Occupations like the one at UCL last year could become criminal offences under the government’s proposals.
The Ministry of Justice is consulting on proposals to criminalise squatting with the intention of introducing amendments to the Legal Aid, Sentencing and Punishment of Offenders Bill in October.
In launching the consultation however, ministers were anything but open-minded as to the outcome. Justice minister Crispin Blunt said: ‘I am clear that the days of so-called squatters’ rights must end and squatters who break the law receive a proper punishment.’ Meanwhile housing minister Grant Shapps said he would tip ‘the scales of justice in favour of the law-abiding homeowner once and for all.’
The idea that squatters break into people’s homes while they are out at the shops is a right-wing media myth. It simply doesn’t happen – and one of the reasons why is because squatting someone’s home is already a criminal offence. Other reasons are that squatting someone’s home is anti-social and ineffective.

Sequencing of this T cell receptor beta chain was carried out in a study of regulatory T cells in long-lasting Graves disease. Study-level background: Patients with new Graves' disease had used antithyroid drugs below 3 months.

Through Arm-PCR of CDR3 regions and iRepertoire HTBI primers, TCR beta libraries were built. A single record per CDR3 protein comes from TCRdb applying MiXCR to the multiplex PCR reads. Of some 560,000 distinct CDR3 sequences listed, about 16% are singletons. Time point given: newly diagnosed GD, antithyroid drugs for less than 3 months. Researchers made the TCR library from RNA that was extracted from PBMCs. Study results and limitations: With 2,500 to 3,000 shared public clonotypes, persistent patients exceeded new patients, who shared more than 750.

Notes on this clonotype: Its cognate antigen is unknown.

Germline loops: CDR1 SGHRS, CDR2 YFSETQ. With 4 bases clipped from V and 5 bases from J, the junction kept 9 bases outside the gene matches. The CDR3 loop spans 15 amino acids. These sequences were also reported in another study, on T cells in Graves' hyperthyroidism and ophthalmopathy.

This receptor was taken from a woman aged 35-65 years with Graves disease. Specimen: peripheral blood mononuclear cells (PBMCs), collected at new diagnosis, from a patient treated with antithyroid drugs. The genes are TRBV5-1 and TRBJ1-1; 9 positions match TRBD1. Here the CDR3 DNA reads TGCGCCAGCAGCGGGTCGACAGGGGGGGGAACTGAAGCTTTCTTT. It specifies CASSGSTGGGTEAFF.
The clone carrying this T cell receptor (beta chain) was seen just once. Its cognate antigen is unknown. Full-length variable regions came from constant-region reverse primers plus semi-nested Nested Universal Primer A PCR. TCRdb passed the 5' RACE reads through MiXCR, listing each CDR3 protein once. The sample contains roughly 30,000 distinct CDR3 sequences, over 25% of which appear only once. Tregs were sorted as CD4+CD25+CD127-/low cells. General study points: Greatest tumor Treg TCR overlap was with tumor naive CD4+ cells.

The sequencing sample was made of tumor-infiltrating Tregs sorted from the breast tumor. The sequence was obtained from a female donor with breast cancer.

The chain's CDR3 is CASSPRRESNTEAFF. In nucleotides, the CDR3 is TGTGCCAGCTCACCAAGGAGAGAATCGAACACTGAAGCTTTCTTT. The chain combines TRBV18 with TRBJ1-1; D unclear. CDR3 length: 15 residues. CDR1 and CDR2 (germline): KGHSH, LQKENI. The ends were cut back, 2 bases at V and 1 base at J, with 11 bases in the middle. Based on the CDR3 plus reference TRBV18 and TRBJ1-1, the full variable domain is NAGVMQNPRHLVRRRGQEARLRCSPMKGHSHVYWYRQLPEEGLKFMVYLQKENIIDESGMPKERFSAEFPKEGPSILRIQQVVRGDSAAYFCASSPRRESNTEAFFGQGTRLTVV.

Shapps’s ‘law-abiding home-owner’ is already well protected. What the government is trying to do is to make it a criminal offence to squat an empty, non-residential building. Even without the support of the criminal law, owners of empty non-residential buildings are not exactly at a disadvantage. They can obtain possession orders from the courts very quickly and instruct bailiffs to remove squatters. When squats keep going for weeks, months or even years, it’s not because the law is somehow ‘pro-squatter’. It’s because the owner hasn’t bothered to get a court order to remove them.
Criminalising squatting raises all sorts of problems. First, some people squat who would otherwise be homeless and housed by local authorities. Second, the police are notoriously reluctant to intervene in what they see as housing disputes. Housing law is notoriously complex and the standard police response is to say to all concerned: ‘Let the civil courts sort it out.’ Third, it’s impossible to criminalise squatting – where people want a home – without also criminalising other forms of trespass, such as occupations.